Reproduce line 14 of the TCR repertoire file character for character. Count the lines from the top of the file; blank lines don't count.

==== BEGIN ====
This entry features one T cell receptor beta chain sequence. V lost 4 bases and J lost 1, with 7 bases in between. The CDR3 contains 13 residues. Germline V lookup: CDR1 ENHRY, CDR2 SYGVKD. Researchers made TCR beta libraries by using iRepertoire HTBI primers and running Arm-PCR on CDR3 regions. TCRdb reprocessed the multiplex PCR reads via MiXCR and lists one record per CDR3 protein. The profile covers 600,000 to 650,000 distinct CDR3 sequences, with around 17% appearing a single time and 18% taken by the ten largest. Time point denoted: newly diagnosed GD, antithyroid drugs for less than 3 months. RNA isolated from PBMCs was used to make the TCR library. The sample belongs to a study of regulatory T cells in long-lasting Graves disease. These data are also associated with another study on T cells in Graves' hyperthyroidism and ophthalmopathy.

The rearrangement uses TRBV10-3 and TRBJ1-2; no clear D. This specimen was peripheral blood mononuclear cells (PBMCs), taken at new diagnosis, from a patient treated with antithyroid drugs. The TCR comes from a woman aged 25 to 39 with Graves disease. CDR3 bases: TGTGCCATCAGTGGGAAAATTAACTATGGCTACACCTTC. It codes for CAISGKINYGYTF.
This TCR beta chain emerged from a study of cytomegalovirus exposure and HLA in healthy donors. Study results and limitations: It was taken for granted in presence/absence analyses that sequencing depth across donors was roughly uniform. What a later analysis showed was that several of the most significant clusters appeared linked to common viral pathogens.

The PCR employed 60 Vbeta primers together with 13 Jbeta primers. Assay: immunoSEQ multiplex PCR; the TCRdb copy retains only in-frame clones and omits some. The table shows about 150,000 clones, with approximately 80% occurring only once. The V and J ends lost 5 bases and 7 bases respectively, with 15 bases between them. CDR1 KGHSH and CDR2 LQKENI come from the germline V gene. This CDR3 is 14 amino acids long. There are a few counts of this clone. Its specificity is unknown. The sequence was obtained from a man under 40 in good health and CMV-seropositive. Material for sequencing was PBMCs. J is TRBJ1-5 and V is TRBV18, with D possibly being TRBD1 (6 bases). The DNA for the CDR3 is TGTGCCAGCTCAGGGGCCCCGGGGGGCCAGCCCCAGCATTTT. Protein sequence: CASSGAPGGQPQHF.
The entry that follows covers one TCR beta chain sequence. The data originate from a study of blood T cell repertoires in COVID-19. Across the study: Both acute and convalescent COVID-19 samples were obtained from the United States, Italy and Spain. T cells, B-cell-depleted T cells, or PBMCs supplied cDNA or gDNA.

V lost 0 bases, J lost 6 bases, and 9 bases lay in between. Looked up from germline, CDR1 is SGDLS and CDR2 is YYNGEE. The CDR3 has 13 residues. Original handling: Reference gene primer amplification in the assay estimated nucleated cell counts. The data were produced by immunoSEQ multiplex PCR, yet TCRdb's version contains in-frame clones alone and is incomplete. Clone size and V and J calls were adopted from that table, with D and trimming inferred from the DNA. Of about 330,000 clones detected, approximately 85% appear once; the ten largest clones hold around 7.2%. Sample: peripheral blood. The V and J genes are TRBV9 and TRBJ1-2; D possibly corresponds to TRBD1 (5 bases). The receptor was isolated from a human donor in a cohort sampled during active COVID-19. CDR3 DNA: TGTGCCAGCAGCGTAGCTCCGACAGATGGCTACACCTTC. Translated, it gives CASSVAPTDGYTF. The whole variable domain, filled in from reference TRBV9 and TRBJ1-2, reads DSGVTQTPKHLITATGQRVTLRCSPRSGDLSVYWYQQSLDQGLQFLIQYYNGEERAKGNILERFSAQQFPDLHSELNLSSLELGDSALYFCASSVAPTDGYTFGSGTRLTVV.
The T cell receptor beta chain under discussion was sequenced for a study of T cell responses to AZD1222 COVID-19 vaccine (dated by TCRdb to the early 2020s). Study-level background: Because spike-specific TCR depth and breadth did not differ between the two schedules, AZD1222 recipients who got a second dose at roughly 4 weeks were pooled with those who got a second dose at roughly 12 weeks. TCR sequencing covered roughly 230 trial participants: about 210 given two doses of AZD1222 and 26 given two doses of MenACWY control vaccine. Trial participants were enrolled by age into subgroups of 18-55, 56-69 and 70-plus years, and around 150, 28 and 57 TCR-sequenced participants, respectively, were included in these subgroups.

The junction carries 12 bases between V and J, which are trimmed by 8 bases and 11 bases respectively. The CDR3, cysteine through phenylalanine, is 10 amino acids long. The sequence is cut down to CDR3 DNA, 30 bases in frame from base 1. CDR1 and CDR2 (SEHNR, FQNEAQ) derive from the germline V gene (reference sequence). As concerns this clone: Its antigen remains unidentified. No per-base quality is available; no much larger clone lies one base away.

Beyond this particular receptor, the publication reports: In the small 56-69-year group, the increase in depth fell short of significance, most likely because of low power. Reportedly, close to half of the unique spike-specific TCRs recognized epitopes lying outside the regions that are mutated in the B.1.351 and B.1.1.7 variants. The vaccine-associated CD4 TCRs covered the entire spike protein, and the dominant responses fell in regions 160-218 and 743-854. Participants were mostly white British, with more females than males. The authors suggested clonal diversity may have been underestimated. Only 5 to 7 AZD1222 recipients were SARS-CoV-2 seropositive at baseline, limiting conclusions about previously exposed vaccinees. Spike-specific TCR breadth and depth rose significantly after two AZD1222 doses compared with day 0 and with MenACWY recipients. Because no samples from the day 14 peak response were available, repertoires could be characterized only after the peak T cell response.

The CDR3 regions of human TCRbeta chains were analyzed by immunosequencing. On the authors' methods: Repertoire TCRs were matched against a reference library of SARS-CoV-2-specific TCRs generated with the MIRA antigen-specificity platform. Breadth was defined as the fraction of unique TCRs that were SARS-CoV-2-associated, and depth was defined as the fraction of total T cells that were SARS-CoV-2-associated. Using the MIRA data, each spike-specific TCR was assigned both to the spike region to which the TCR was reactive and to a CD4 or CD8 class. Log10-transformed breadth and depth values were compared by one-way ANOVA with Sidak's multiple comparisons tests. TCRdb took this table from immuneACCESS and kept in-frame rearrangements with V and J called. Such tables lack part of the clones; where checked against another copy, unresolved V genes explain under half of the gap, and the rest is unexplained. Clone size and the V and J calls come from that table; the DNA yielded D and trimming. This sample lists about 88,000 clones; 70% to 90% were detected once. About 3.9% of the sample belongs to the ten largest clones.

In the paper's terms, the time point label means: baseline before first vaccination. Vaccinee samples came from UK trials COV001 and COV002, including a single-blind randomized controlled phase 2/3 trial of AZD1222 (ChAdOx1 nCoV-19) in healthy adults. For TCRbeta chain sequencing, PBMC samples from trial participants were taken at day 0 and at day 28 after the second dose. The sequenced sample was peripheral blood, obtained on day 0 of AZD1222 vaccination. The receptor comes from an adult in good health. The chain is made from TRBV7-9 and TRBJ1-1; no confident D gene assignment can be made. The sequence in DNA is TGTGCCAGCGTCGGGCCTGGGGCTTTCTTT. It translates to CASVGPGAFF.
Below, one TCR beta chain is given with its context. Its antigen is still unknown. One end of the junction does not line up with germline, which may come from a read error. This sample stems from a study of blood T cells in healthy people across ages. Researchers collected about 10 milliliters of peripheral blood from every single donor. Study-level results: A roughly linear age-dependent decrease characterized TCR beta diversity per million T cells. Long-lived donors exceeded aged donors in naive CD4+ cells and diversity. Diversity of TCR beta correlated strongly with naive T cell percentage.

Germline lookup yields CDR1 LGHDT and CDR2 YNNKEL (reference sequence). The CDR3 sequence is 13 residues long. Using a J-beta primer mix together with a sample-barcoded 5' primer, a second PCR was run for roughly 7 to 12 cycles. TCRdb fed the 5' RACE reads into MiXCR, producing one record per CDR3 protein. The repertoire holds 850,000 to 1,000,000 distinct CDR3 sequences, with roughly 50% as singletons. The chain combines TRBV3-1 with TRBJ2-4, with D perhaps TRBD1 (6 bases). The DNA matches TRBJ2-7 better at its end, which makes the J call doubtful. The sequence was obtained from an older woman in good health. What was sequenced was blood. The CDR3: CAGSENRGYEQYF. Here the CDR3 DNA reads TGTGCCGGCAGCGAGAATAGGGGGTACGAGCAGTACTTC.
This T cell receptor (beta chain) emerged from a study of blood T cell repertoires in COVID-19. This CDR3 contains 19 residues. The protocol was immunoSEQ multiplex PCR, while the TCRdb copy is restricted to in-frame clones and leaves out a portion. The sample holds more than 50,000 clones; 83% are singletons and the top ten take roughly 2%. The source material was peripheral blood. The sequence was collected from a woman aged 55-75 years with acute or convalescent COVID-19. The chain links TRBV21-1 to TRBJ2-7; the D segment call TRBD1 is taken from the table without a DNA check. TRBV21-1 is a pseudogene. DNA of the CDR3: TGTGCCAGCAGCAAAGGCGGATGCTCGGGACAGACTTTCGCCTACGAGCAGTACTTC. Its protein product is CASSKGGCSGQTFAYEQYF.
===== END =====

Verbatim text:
This T cell receptor (beta chain) emerged from a study of blood T cell repertoires in COVID-19. This CDR3 contains 19 residues. The protocol was immunoSEQ multiplex PCR, while the TCRdb copy is restricted to in-frame clones and leaves out a portion. The sample holds more than 50,000 clones; 83% are singletons and the top ten take roughly 2%. The source material was peripheral blood. The sequence was collected from a woman aged 55-75 years with acute or convalescent COVID-19. The chain links TRBV21-1 to TRBJ2-7; the D segment call TRBD1 is taken from the table without a DNA check. TRBV21-1 is a pseudogene. DNA of the CDR3: TGTGCCAGCAGCAAAGGCGGATGCTCGGGACAGACTTTCGCCTACGAGCAGTACTTC. Its protein product is CASSKGGCSGQTFAYEQYF.